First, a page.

Jimmy Lucarelli steers at the finish of the last race...what he dubbed his "Facebook moment."

More than anything, it helped when we didn’t make errors, as on the first day when Jamie steered us around the course and we handled the new asymmetric reaching spinnaker and staysails well. On day two we had a bit of a spinnaker snafu initially but were sailing smoothly and quickly with mainsail trimmer and backup helm Buddy Rego steering, until we lost several minutes changing jibs after ripping out the leech line on a spreader. (As the guy casting off the sheet, I take at least some of the blame for that one.) And on the last day we sailed well again until that final beat.

We finished the weekend stiff and sun-burned from a good workout in the wind. Perhaps our biggest—and most confidence-building lesson—was that we are sailing with a celebrity who is ready to do her job. There are a multitude of small projects and perhaps a few new sails needed to bring out her very best. But the biggest project, no doubt, is getting ourselves in better shape so we can do what’s needed to help her look good when she arrives at the finish line. One thing we now know for sure: Dorade will attract a crowd when she gets there.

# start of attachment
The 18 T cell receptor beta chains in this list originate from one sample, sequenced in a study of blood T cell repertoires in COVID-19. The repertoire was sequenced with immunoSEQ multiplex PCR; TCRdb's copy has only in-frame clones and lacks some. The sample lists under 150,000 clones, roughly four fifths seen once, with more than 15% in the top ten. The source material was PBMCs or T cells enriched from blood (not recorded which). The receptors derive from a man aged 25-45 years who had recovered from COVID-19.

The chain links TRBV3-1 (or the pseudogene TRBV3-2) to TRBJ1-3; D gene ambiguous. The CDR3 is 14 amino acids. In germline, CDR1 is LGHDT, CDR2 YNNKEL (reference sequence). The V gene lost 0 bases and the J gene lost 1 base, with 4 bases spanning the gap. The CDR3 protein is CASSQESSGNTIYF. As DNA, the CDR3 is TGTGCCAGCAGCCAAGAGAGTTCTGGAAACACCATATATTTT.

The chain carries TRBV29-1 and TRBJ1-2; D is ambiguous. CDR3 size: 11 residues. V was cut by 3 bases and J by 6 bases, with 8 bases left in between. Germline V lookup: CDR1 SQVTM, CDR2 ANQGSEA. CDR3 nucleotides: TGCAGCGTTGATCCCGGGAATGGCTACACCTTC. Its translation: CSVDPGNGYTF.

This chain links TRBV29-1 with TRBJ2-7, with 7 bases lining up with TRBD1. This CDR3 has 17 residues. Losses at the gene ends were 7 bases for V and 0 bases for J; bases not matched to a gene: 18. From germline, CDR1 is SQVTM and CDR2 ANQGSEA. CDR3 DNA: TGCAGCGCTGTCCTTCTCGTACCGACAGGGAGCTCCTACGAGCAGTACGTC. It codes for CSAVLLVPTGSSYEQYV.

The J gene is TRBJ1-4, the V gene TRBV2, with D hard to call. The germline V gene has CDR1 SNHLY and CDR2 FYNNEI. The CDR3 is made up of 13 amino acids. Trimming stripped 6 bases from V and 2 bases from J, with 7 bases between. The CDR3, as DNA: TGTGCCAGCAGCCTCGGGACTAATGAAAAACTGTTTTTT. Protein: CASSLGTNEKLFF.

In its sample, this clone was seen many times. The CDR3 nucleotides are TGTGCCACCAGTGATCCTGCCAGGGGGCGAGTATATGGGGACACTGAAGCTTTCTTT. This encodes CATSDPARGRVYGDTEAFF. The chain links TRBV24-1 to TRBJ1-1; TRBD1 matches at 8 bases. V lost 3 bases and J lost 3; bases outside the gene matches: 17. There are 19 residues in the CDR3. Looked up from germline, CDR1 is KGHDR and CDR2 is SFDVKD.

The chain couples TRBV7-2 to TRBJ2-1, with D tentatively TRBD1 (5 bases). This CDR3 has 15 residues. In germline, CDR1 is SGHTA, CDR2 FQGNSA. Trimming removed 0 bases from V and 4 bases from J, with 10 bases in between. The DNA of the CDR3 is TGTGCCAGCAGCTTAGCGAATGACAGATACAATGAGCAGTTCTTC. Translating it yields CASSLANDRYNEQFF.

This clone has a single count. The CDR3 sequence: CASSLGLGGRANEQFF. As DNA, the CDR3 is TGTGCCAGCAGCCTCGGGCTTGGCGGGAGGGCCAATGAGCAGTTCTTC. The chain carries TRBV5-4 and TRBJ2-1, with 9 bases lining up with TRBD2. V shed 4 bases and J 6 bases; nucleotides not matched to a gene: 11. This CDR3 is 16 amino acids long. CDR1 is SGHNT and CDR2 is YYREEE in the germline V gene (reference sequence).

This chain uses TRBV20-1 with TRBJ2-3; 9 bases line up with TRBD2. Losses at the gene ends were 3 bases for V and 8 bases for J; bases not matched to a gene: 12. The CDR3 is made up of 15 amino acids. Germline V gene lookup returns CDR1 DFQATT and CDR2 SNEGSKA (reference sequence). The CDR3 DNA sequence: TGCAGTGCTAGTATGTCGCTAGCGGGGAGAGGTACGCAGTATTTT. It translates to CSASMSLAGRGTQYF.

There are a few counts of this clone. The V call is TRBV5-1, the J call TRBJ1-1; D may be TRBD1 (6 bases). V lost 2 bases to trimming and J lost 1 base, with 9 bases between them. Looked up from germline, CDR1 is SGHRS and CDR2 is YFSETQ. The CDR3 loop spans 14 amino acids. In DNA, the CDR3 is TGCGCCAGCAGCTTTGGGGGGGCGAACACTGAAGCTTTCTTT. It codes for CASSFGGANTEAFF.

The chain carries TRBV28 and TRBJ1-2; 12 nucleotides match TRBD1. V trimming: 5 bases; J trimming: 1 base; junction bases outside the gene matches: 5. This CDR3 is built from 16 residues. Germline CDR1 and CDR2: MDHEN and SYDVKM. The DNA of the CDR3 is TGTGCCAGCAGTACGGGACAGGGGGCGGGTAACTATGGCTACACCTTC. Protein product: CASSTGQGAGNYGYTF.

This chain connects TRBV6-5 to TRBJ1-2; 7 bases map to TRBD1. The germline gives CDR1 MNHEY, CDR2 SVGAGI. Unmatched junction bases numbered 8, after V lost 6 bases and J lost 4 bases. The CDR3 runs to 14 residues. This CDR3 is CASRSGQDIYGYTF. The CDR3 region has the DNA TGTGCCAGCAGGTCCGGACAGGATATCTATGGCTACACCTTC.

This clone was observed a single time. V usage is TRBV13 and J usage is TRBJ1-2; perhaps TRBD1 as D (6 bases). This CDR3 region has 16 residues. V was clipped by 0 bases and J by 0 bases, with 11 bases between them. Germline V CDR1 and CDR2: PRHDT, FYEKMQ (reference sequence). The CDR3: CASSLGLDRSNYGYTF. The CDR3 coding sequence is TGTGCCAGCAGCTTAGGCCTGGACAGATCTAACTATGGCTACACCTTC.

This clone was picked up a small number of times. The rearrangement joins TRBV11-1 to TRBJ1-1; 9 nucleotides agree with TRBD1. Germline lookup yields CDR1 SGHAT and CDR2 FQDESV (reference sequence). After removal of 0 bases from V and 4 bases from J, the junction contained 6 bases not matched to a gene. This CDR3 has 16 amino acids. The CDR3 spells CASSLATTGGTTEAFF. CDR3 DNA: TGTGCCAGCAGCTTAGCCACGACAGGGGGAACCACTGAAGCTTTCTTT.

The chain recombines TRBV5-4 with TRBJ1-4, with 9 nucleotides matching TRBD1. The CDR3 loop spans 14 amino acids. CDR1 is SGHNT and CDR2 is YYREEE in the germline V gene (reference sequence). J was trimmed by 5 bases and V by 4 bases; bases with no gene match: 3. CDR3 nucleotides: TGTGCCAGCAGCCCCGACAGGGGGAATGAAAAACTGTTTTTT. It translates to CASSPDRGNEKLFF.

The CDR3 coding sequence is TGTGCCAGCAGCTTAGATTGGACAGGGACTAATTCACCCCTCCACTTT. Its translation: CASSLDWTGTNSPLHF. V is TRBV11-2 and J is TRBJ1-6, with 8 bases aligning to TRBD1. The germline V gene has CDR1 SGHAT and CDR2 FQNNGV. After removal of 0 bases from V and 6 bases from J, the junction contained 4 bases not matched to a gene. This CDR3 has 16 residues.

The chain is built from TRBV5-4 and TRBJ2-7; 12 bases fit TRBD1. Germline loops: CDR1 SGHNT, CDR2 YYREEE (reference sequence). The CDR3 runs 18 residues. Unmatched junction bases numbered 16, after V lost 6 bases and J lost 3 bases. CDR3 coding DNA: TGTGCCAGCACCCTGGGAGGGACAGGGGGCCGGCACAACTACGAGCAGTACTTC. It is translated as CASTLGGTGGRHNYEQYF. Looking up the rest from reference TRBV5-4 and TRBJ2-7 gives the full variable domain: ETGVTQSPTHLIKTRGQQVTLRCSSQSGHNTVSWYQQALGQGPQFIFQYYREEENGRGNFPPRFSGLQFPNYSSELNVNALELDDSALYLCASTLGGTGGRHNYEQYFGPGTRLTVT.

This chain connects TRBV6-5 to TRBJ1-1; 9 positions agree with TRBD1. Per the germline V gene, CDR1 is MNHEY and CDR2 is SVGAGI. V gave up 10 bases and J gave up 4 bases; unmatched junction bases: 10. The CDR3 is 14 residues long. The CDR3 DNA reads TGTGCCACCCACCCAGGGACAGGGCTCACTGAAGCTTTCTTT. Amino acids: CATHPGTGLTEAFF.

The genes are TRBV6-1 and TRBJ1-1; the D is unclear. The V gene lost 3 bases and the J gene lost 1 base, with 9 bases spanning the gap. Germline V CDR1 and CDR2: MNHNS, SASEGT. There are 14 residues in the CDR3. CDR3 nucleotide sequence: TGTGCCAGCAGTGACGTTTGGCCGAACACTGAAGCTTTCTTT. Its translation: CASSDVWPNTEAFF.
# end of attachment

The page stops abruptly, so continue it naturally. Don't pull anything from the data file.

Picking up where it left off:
Dorade reaches toward the finish of the Round Island Race

Dorade reaches with twin headsails set en route to winning class in the Round the Island Race.

Read Dorade Log No. 1 – Skinny Genes

To learn more about Dorade, you can also visit her own website (every self-respecting celebrity has one, don’t they?).

John Burnham


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About the author:

John Burnham

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John Burnham, Editorial Director, lives in Middletown, Rhode Island, on the East Coast of the United States and would rather be sailing, or afloat on any boat, whenever possible.